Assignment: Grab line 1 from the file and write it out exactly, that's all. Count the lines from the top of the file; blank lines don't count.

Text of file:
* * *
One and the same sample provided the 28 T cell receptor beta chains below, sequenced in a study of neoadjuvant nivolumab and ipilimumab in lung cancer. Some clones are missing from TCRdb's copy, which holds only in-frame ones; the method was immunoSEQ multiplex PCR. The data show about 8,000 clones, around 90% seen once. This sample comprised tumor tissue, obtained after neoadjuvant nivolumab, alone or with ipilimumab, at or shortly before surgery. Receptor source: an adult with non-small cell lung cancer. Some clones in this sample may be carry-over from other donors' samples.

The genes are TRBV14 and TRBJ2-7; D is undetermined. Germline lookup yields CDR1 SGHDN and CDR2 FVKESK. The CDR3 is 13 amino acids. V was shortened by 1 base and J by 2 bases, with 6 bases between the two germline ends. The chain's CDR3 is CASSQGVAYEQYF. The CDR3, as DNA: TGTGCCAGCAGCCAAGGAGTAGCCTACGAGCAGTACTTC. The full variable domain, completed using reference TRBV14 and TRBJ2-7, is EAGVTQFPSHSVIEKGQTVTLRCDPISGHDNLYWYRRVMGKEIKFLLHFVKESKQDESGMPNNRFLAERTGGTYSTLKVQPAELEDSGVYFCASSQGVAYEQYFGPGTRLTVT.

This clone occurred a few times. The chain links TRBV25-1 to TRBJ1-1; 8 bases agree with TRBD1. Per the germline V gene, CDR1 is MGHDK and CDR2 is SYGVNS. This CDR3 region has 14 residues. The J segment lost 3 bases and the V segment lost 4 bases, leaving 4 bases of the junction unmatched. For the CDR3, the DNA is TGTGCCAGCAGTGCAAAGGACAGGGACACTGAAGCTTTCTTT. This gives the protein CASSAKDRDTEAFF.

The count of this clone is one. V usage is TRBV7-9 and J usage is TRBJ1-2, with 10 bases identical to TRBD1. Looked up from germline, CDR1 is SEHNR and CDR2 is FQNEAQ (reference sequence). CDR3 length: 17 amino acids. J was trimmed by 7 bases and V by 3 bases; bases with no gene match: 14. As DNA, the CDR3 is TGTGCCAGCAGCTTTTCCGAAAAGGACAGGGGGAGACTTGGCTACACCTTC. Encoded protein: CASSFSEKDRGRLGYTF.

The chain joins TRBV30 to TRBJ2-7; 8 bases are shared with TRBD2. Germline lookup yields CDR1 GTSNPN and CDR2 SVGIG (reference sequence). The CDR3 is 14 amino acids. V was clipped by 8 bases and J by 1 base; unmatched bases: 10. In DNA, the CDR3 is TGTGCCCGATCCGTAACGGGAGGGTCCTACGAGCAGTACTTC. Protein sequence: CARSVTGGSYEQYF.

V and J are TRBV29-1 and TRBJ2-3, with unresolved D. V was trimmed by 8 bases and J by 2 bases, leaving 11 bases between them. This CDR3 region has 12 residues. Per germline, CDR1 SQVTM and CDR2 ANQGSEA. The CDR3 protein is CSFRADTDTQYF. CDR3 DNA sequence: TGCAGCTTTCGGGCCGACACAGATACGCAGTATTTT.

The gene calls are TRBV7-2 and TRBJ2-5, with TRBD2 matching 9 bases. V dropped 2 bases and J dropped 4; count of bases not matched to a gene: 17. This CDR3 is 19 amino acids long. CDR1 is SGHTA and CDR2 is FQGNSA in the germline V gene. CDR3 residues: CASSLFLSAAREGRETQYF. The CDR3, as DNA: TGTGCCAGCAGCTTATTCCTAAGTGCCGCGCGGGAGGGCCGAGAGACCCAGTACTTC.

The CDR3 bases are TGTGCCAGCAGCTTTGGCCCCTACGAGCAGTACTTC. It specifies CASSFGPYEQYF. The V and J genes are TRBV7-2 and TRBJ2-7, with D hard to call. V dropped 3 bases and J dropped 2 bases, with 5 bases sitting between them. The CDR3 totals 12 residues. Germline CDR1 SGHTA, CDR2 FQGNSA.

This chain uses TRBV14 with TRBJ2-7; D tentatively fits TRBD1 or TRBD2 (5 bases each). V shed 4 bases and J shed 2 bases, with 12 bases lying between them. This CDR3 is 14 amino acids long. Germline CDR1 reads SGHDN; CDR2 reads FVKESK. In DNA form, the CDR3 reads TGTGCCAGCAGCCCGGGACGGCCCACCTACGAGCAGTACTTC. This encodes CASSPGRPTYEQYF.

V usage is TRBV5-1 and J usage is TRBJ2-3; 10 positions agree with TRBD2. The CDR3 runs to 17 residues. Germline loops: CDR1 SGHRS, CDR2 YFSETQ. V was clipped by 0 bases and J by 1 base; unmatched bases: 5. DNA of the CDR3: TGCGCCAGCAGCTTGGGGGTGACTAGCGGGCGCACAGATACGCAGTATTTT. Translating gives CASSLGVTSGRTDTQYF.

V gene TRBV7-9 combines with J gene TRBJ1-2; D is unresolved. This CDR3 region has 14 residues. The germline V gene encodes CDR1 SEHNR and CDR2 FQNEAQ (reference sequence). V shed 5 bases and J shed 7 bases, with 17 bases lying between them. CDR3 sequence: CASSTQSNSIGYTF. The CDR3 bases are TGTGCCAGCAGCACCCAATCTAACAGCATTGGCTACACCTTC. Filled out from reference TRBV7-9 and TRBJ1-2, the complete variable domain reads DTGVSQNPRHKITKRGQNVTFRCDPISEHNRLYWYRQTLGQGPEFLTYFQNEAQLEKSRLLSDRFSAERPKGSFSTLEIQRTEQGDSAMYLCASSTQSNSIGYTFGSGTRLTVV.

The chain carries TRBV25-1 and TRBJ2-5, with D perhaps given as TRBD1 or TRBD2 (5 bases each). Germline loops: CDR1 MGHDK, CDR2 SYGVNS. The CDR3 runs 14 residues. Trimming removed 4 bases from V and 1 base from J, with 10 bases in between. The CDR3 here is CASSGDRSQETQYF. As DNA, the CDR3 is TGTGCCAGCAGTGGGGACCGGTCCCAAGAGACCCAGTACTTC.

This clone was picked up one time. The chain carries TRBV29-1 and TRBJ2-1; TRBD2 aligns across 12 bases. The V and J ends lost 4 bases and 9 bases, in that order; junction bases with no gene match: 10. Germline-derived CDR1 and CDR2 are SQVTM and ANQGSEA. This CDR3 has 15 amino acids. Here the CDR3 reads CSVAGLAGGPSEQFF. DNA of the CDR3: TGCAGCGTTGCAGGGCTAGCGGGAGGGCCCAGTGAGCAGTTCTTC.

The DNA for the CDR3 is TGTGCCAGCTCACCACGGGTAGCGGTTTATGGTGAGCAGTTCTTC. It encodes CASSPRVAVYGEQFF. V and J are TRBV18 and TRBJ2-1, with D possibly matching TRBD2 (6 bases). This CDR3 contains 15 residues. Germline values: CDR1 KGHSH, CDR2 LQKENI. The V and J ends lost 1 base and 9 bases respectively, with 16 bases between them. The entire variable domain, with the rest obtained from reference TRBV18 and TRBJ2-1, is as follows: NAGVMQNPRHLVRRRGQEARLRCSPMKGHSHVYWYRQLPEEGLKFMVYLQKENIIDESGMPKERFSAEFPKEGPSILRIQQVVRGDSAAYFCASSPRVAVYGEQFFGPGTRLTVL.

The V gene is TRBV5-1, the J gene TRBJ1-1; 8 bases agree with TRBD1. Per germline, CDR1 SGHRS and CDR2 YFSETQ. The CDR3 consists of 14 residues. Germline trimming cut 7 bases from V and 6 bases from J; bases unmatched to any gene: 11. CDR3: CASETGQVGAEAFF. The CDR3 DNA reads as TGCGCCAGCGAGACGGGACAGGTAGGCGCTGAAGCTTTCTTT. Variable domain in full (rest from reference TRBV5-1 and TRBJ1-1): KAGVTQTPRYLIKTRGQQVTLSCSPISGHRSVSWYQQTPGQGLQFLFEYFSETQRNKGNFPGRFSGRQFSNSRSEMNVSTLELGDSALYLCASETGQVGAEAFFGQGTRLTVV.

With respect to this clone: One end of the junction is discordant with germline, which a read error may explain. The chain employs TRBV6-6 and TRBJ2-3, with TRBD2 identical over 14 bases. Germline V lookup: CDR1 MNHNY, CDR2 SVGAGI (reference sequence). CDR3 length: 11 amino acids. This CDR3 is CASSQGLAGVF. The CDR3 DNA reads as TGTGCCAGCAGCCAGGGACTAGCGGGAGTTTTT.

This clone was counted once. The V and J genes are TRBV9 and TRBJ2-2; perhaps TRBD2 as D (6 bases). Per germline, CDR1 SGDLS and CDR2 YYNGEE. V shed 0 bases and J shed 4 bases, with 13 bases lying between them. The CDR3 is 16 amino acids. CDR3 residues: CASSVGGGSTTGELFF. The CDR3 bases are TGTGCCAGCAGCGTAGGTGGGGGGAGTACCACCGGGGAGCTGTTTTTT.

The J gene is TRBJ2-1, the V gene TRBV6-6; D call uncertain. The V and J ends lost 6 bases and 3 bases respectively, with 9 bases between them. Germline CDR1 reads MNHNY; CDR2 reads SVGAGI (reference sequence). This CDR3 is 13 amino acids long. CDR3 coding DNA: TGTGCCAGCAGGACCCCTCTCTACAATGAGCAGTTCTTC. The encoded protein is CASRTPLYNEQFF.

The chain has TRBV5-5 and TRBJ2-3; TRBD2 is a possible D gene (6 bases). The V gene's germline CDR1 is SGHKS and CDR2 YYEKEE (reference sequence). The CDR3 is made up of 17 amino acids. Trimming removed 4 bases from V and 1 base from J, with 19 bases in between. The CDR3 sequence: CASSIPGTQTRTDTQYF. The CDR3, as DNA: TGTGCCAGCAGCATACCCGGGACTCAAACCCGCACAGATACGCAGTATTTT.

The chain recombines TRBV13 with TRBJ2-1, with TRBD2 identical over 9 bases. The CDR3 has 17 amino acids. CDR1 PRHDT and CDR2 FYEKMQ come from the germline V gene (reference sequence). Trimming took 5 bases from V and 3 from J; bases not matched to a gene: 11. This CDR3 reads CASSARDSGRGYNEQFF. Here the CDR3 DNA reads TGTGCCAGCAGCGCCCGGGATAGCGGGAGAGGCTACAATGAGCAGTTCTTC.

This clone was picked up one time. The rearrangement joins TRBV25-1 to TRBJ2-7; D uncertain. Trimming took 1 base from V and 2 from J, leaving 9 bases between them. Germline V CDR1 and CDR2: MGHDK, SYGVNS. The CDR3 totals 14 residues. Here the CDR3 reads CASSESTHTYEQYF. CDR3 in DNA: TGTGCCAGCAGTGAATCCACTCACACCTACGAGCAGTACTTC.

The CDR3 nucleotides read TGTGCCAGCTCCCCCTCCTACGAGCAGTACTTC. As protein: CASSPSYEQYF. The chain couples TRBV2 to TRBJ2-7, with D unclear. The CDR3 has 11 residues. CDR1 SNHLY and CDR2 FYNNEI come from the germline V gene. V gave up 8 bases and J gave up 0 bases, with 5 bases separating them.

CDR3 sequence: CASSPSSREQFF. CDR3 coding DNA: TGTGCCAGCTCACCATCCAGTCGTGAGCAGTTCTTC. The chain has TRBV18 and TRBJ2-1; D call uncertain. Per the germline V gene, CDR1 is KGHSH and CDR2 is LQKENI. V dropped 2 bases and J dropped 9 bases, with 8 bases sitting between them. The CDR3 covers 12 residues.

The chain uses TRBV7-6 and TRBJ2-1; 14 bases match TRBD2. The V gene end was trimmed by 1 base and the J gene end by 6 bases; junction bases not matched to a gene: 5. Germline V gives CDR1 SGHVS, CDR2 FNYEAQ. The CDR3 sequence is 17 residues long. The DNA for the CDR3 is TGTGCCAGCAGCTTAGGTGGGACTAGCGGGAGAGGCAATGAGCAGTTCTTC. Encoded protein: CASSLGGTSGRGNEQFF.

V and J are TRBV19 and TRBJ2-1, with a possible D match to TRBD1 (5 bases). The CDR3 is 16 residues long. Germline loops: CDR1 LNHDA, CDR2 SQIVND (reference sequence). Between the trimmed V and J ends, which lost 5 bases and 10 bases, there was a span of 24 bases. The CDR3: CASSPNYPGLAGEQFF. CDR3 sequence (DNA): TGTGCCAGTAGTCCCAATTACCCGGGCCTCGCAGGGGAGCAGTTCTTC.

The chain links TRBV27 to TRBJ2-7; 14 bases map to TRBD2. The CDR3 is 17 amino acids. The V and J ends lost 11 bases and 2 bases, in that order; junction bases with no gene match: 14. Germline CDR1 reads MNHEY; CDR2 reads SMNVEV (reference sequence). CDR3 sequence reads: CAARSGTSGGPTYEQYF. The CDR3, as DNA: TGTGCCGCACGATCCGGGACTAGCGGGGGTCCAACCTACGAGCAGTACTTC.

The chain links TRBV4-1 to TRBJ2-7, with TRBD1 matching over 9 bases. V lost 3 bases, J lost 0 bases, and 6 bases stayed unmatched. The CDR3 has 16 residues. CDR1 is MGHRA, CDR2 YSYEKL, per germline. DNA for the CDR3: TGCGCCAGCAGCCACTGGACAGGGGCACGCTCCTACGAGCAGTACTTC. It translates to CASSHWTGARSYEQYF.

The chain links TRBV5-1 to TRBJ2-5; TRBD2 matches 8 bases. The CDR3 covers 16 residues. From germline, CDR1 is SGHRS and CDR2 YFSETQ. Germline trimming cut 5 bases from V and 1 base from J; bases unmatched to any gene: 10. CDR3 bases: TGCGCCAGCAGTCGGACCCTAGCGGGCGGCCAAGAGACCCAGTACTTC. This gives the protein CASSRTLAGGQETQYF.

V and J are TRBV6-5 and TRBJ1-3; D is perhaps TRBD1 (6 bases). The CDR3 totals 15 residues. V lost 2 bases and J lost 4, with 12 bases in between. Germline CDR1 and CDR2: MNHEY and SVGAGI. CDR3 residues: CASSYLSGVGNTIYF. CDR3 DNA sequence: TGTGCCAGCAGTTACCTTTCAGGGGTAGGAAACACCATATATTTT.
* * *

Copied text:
One and the same sample provided the 28 T cell receptor beta chains below, sequenced in a study of neoadjuvant nivolumab and ipilimumab in lung cancer. Some clones are missing from TCRdb's copy, which holds only in-frame ones; the method was immunoSEQ multiplex PCR. The data show about 8,000 clones, around 90% seen once. This sample comprised tumor tissue, obtained after neoadjuvant nivolumab, alone or with ipilimumab, at or shortly before surgery. Receptor source: an adult with non-small cell lung cancer. Some clones in this sample may be carry-over from other donors' samples.